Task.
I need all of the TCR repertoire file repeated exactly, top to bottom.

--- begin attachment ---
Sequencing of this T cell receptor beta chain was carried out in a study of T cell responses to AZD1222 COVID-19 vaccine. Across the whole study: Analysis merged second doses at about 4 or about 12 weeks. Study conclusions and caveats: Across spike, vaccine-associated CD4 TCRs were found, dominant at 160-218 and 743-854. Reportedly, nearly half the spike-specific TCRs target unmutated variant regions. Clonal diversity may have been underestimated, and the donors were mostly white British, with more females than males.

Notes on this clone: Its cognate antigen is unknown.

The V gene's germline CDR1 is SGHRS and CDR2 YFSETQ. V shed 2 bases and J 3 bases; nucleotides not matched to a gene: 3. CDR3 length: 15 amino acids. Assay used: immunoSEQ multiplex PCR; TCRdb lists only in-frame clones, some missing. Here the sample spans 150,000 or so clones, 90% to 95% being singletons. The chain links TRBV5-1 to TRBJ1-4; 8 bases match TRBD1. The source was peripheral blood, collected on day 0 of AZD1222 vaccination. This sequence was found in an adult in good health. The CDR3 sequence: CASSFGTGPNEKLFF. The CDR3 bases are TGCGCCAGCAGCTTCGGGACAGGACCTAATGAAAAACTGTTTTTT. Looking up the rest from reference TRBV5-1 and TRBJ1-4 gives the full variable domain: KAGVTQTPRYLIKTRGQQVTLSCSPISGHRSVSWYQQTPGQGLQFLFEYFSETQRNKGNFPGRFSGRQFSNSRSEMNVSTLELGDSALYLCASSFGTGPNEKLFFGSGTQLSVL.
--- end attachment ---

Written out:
Sequencing of this T cell receptor beta chain was carried out in a study of T cell responses to AZD1222 COVID-19 vaccine. Across the whole study: Analysis merged second doses at about 4 or about 12 weeks. Study conclusions and caveats: Across spike, vaccine-associated CD4 TCRs were found, dominant at 160-218 and 743-854. Reportedly, nearly half the spike-specific TCRs target unmutated variant regions. Clonal diversity may have been underestimated, and the donors were mostly white British, with more females than males.

Notes on this clone: Its cognate antigen is unknown.

The V gene's germline CDR1 is SGHRS and CDR2 YFSETQ. V shed 2 bases and J 3 bases; nucleotides not matched to a gene: 3. CDR3 length: 15 amino acids. Assay used: immunoSEQ multiplex PCR; TCRdb lists only in-frame clones, some missing. Here the sample spans 150,000 or so clones, 90% to 95% being singletons. The chain links TRBV5-1 to TRBJ1-4; 8 bases match TRBD1. The source was peripheral blood, collected on day 0 of AZD1222 vaccination. This sequence was found in an adult in good health. The CDR3 sequence: CASSFGTGPNEKLFF. The CDR3 bases are TGCGCCAGCAGCTTCGGGACAGGACCTAATGAAAAACTGTTTTTT. Looking up the rest from reference TRBV5-1 and TRBJ1-4 gives the full variable domain: KAGVTQTPRYLIKTRGQQVTLSCSPISGHRSVSWYQQTPGQGLQFLFEYFSETQRNKGNFPGRFSGRQFSNSRSEMNVSTLELGDSALYLCASSFGTGPNEKLFFGSGTQLSVL.